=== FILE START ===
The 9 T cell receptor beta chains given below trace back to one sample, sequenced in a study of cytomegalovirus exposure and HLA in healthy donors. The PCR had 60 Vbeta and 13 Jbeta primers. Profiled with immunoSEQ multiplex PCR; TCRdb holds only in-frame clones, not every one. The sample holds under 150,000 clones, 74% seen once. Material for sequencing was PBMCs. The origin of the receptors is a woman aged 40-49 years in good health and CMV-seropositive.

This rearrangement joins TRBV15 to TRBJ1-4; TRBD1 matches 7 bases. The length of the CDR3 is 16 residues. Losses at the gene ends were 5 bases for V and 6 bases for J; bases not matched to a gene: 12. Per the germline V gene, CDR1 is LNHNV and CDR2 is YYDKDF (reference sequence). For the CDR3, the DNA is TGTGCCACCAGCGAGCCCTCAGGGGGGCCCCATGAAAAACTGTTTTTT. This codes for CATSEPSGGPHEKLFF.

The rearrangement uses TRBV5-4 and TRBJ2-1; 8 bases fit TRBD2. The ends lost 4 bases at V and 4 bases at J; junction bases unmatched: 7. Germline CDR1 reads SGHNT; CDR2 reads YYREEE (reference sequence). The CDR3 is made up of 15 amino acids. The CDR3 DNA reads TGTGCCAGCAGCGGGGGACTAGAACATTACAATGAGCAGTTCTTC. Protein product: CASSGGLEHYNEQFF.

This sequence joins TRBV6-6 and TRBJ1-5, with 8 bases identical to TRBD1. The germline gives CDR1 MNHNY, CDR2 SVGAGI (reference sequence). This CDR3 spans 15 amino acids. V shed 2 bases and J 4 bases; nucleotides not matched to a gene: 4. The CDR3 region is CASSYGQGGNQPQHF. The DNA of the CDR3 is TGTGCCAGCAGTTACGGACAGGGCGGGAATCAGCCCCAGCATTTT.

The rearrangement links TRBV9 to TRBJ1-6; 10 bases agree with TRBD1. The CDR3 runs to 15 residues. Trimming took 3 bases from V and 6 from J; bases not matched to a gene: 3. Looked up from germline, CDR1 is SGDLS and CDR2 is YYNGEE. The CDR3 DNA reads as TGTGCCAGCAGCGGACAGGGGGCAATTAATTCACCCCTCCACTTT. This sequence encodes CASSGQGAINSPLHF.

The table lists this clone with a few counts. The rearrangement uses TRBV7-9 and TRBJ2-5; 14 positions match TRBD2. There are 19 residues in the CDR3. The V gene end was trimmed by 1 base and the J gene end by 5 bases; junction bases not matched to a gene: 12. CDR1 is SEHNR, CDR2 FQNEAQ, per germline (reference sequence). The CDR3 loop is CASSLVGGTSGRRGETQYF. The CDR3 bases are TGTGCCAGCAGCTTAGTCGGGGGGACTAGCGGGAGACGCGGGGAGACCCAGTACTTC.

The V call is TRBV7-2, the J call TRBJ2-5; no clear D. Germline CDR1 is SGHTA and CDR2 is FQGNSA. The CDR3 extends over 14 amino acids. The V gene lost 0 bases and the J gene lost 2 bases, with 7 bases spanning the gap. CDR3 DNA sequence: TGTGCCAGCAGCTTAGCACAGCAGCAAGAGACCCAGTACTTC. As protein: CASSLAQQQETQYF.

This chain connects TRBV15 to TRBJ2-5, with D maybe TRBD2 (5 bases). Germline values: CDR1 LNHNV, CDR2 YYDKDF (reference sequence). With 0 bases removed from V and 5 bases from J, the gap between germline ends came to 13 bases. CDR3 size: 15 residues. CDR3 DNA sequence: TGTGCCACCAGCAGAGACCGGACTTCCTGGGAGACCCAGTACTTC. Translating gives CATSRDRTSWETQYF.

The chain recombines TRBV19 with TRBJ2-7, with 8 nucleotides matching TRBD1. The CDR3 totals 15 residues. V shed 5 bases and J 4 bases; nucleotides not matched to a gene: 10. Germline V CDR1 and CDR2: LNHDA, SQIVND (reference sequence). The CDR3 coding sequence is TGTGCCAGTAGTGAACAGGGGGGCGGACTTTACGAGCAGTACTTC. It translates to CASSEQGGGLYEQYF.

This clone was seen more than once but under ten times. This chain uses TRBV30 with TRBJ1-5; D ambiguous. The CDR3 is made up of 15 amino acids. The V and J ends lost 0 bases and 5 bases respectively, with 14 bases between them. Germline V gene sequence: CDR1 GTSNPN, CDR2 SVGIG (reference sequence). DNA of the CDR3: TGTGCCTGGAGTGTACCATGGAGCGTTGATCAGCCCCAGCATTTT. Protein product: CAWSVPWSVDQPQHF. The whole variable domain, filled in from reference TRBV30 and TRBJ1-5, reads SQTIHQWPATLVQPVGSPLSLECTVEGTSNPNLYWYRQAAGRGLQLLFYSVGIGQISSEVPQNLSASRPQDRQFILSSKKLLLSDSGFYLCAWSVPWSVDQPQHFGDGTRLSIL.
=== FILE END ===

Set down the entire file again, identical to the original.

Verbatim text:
The 9 T cell receptor beta chains given below trace back to one sample, sequenced in a study of cytomegalovirus exposure and HLA in healthy donors. The PCR had 60 Vbeta and 13 Jbeta primers. Profiled with immunoSEQ multiplex PCR; TCRdb holds only in-frame clones, not every one. The sample holds under 150,000 clones, 74% seen once. Material for sequencing was PBMCs. The origin of the receptors is a woman aged 40-49 years in good health and CMV-seropositive.

This rearrangement joins TRBV15 to TRBJ1-4; TRBD1 matches 7 bases. The length of the CDR3 is 16 residues. Losses at the gene ends were 5 bases for V and 6 bases for J; bases not matched to a gene: 12. Per the germline V gene, CDR1 is LNHNV and CDR2 is YYDKDF (reference sequence). For the CDR3, the DNA is TGTGCCACCAGCGAGCCCTCAGGGGGGCCCCATGAAAAACTGTTTTTT. This codes for CATSEPSGGPHEKLFF.

The rearrangement uses TRBV5-4 and TRBJ2-1; 8 bases fit TRBD2. The ends lost 4 bases at V and 4 bases at J; junction bases unmatched: 7. Germline CDR1 reads SGHNT; CDR2 reads YYREEE (reference sequence). The CDR3 is made up of 15 amino acids. The CDR3 DNA reads TGTGCCAGCAGCGGGGGACTAGAACATTACAATGAGCAGTTCTTC. Protein product: CASSGGLEHYNEQFF.

This sequence joins TRBV6-6 and TRBJ1-5, with 8 bases identical to TRBD1. The germline gives CDR1 MNHNY, CDR2 SVGAGI (reference sequence). This CDR3 spans 15 amino acids. V shed 2 bases and J 4 bases; nucleotides not matched to a gene: 4. The CDR3 region is CASSYGQGGNQPQHF. The DNA of the CDR3 is TGTGCCAGCAGTTACGGACAGGGCGGGAATCAGCCCCAGCATTTT.

The rearrangement links TRBV9 to TRBJ1-6; 10 bases agree with TRBD1. The CDR3 runs to 15 residues. Trimming took 3 bases from V and 6 from J; bases not matched to a gene: 3. Looked up from germline, CDR1 is SGDLS and CDR2 is YYNGEE. The CDR3 DNA reads as TGTGCCAGCAGCGGACAGGGGGCAATTAATTCACCCCTCCACTTT. This sequence encodes CASSGQGAINSPLHF.

The table lists this clone with a few counts. The rearrangement uses TRBV7-9 and TRBJ2-5; 14 positions match TRBD2. There are 19 residues in the CDR3. The V gene end was trimmed by 1 base and the J gene end by 5 bases; junction bases not matched to a gene: 12. CDR1 is SEHNR, CDR2 FQNEAQ, per germline (reference sequence). The CDR3 loop is CASSLVGGTSGRRGETQYF. The CDR3 bases are TGTGCCAGCAGCTTAGTCGGGGGGACTAGCGGGAGACGCGGGGAGACCCAGTACTTC.

The V call is TRBV7-2, the J call TRBJ2-5; no clear D. Germline CDR1 is SGHTA and CDR2 is FQGNSA. The CDR3 extends over 14 amino acids. The V gene lost 0 bases and the J gene lost 2 bases, with 7 bases spanning the gap. CDR3 DNA sequence: TGTGCCAGCAGCTTAGCACAGCAGCAAGAGACCCAGTACTTC. As protein: CASSLAQQQETQYF.

This chain connects TRBV15 to TRBJ2-5, with D maybe TRBD2 (5 bases). Germline values: CDR1 LNHNV, CDR2 YYDKDF (reference sequence). With 0 bases removed from V and 5 bases from J, the gap between germline ends came to 13 bases. CDR3 size: 15 residues. CDR3 DNA sequence: TGTGCCACCAGCAGAGACCGGACTTCCTGGGAGACCCAGTACTTC. Translating gives CATSRDRTSWETQYF.

The chain recombines TRBV19 with TRBJ2-7, with 8 nucleotides matching TRBD1. The CDR3 totals 15 residues. V shed 5 bases and J 4 bases; nucleotides not matched to a gene: 10. Germline V CDR1 and CDR2: LNHDA, SQIVND (reference sequence). The CDR3 coding sequence is TGTGCCAGTAGTGAACAGGGGGGCGGACTTTACGAGCAGTACTTC. It translates to CASSEQGGGLYEQYF.

This clone was seen more than once but under ten times. This chain uses TRBV30 with TRBJ1-5; D ambiguous. The CDR3 is made up of 15 amino acids. The V and J ends lost 0 bases and 5 bases respectively, with 14 bases between them. Germline V gene sequence: CDR1 GTSNPN, CDR2 SVGIG (reference sequence). DNA of the CDR3: TGTGCCTGGAGTGTACCATGGAGCGTTGATCAGCCCCAGCATTTT. Protein product: CAWSVPWSVDQPQHF. The whole variable domain, filled in from reference TRBV30 and TRBJ1-5, reads SQTIHQWPATLVQPVGSPLSLECTVEGTSNPNLYWYRQAAGRGLQLLFYSVGIGQISSEVPQNLSASRPQDRQFILSSKKLLLSDSGFYLCAWSVPWSVDQPQHFGDGTRLSIL.